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Updated: May 27, 2024 Focus on Locally Grown

USDA planting zones recently changed, but Maine farmers already adapting

Photo / Tim Greenway Shane Patrick, the owner of Pleasant Pond Orchard in Richmond, says in jest that climate change has made it easier for him to enjoy Maine-grown peaches.

The latest version of the U.S. Department of Agriculture’s plant hardiness map illustrates a notably warmer shift in Maine’s coldest extreme minimum temperature since the last published update in 2012.

While that might not be news to Maine farmers, the data helps in more intrinsic ways, observers suggest.

Shane Patrick, the owner of Pleasant Pond Orchard in Richmond, jokes that climate change has made it easier for him to enjoy Maine-grown peaches, despite the total loss of the crop last year in the state.

But “if I could have four distinct seasons and not grow peaches in Maine, I’d be OK with that,” says Patrick.

That’s because the changing climate doesn’t hold much benefit for Patrick’s apple orchard. Just last year, he recalls, unprecedented April heat preceded a May cold snap, devastating his apple crop. He says such a harsh May freeze has only happened seven times in Maine.

That destroyed much of his harvest. In a typical year, Patrick, who is on the executive committee of the Maine Pomological Society, estimates his roughly 700 apple trees would typically turn around 2,100 bushels of the fruit.

Instead, the farm “lost basically everything,” only yielding 11 bushels.

Rising temps

About two-thirds of the state has slid to a warmer half zone since that last edition in 2012, according to Christopher Daly, the founding director of Oregon State University’s PRISM Climate Group, which does the actual map update.

Across the state, from Houlton to Augusta to Portland, the map shows numerous ZIP codes that have experienced 3-degree rises in their coldest minimum temperatures between 2012 and 2023. Some ZIP codes notched larger jumps. Cape Elizabeth and Fort Kent, for example, both saw a 5-degree rise over that same time, according to the map.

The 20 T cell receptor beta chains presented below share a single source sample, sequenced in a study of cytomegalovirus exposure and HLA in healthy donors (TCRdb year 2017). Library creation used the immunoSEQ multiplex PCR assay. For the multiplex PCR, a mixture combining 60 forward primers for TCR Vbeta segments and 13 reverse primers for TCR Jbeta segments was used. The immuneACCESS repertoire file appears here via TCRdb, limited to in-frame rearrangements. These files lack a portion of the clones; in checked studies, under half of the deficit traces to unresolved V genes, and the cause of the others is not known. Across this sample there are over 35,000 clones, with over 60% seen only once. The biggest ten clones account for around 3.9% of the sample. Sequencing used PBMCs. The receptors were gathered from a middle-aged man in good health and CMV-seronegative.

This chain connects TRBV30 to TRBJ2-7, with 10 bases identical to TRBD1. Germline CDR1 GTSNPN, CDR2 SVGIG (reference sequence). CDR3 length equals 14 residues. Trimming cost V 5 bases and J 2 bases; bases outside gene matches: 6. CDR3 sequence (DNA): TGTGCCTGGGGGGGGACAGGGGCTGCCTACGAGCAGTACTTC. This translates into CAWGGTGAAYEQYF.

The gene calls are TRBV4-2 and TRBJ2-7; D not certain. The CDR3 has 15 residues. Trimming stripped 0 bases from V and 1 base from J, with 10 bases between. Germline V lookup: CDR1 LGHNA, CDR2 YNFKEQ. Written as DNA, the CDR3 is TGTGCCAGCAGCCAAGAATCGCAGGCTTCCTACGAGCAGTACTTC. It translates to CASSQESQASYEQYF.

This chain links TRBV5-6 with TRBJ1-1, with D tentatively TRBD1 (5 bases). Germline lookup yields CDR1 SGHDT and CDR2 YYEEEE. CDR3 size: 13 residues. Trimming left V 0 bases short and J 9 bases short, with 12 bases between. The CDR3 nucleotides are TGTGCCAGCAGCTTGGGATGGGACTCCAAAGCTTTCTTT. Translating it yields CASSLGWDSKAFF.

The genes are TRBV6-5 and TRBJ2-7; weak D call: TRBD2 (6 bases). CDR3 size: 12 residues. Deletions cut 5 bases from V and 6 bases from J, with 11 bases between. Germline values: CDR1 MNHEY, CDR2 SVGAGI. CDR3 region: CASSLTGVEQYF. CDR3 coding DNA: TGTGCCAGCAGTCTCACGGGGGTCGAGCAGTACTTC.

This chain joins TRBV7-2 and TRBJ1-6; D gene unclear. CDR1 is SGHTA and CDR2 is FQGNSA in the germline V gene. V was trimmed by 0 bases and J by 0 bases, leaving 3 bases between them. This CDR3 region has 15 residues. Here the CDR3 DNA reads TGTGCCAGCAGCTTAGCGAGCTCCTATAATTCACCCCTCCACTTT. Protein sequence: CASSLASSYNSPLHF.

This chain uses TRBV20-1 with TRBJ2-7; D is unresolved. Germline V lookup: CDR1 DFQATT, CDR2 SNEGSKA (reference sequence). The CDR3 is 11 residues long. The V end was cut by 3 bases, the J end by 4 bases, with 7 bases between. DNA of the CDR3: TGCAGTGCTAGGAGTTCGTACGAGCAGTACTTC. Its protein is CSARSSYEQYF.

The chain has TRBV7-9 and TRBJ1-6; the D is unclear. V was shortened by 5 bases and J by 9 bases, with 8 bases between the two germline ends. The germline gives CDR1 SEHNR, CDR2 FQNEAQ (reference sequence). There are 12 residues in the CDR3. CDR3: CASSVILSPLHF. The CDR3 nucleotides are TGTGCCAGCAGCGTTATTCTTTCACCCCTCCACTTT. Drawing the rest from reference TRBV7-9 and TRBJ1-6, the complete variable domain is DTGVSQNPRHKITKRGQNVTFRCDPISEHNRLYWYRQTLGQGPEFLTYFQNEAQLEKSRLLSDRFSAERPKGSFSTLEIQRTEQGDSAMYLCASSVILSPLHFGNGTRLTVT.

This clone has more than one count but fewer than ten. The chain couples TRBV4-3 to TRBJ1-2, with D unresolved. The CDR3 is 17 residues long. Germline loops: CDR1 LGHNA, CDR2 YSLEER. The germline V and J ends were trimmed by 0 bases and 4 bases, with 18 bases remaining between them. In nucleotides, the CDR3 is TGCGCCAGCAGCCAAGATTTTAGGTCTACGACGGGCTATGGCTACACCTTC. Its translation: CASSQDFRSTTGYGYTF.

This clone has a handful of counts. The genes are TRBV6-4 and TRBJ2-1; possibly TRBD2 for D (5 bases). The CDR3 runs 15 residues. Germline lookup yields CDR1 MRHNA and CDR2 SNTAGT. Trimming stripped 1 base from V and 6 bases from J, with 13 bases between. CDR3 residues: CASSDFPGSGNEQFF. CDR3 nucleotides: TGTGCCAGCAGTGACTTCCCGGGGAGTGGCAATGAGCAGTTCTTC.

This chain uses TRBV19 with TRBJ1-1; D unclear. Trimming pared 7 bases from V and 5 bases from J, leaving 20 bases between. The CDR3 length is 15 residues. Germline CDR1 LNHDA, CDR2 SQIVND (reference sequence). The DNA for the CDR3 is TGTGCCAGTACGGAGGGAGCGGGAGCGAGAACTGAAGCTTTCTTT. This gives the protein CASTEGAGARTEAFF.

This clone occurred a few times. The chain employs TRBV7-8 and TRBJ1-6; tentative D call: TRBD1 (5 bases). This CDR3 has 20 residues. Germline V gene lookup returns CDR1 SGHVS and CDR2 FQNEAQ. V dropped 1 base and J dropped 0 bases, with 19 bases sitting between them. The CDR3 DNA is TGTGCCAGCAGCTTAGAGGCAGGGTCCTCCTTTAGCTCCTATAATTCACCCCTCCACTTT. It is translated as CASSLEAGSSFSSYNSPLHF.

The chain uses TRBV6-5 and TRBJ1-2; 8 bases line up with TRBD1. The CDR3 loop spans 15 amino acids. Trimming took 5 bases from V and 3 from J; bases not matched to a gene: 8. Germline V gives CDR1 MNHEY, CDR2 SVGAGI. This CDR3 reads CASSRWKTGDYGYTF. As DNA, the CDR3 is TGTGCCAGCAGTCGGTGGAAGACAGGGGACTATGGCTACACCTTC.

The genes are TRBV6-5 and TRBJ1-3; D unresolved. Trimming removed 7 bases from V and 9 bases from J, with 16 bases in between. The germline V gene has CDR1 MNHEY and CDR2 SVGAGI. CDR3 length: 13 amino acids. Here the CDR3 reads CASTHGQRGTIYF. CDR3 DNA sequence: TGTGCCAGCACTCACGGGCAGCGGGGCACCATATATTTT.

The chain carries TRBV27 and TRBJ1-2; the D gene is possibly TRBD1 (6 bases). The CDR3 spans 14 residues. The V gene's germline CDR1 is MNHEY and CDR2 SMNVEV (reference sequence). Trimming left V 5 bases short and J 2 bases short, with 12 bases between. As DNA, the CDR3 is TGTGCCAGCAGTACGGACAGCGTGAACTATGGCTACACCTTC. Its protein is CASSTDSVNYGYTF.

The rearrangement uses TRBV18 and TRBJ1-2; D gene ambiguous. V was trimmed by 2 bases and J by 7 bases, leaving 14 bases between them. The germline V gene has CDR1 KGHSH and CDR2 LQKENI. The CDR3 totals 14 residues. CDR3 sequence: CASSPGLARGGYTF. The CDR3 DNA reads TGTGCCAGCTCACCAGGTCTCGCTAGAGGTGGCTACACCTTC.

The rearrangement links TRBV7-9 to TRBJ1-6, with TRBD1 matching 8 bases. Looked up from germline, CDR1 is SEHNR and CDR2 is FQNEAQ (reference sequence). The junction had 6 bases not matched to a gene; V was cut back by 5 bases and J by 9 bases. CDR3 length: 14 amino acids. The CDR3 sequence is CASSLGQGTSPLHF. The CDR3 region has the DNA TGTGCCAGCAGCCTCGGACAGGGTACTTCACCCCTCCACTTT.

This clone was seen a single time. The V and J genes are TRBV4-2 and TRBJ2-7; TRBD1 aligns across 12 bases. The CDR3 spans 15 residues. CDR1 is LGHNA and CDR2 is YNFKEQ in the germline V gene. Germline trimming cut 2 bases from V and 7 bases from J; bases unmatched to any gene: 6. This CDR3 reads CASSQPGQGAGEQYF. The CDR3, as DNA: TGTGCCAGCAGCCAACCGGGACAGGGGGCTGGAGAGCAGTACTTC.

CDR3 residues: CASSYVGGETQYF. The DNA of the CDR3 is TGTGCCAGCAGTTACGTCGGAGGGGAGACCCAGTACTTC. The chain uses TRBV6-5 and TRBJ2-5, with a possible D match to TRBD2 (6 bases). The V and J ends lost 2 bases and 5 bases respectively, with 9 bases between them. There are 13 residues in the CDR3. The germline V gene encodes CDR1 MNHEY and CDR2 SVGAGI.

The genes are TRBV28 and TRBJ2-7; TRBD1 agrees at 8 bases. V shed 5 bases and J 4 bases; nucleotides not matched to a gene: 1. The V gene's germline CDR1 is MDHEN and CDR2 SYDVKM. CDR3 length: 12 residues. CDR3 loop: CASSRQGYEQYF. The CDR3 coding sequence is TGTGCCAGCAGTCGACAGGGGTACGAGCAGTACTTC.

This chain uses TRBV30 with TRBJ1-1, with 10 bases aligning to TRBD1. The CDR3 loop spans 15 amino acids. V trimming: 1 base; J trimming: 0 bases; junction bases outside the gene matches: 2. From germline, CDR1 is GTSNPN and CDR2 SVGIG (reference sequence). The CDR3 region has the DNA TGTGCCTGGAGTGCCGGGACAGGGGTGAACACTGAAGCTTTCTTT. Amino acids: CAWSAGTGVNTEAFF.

At first glance, that might not seem like a huge change. But for some growers, it’s enough to shift the winter weather conditions they need for a successful harvest.

Take the maple industry, for example. Sugar maples have “very shallow, very sensitive roots” that require a good, insulating snowpack to protect them from shearing off, according to Jason Lilley, maple industry educator at the University of Maine Cooperative Extension.

“We’re not getting as cold as we have historically, which means we’re having more winter rainfall events, fewer winter snowfall events,” he says. “We aren’t having enough of a protective layer over the soil like we’ve had in the past.”

While another indicator that climate change is progressing as predicted, the information the map’s makers say you should take away from the map is somewhat limited. Daly says it’s only designed to tell readers one thing: what on average the coldest minimum temperature is in a given area, which he notes will only really impact what you do with overwintering perennial plants.

“This map doesn’t tell you anything about how hot it will be in the summer, it doesn’t tell you when to plant, when the last freeze is in the spring,” he says. “All it tells you about is mid-winter cold.”

That doesn’t stop some viewers from trying to squint at the map until they can gauge other useful planting data, like the last chance of freezing springtime temperatures.

For example, Daly points to a “tantalizingly similar pattern” between that temperature and deep winter cold in some zones, but notes there isn’t an actual correlation that planters should rely on.

He recommends instead asking county extension agents and similar experts to understand the local picture, as “there’s not a high-quality, detailed national mapping system that would [provide] information like we have for plant hardiness” because of a lack of consistent federal funding.

The cost of change

Although the map hasn’t been updated in about a decade, Meg Mitchell began noticing signs of a changing climate in Maine back in 2015, when she recalls extended periods of drought seemed more common and signs of spring appeared earlier.

While the plant hardiness map update doesn’t tell Mainer farmers anything new per se, Mitchell says it’s nonetheless important for data to confirm what many have felt. It “really underscores that feeling of unpredictability” that farmers have been experiencing, says Mitchell, the climate smart specialist of the Maine Organic Farmers and Gardeners Association, or MOFGA.

Another benefit of the updated map, Mitchell says, is the reminder it serves for farmers to consider what to plant and how to protect their crops from unpredictable periods of excessive rain or drought. That has meant using protective cultivation methods, like greenhouse growing, to shield crops from capricious conditions.

“I think what folks are realizing is protected culture … is one way to hedge your bets about growing these extended season crops or more warm-loving crops,” she explains.

“Folks are really leaning into having more climate control and moisture control over their crops. What are the more protective ways to take advantage of opportunities of the extended crop season?”

However, the cost of taking such steps can be prohibitive for farmers, Mitchell notes.

“A lot of times we see agriculture as one of the solutions to climate change, and a lot of farmers are expected to do public good at a private cost,” she says. “A lot of these adaptation strategies are not cost-effective immediately, whether it’s changing your style of tillage or installing a windbreak, or ventilation or high tunnels.”

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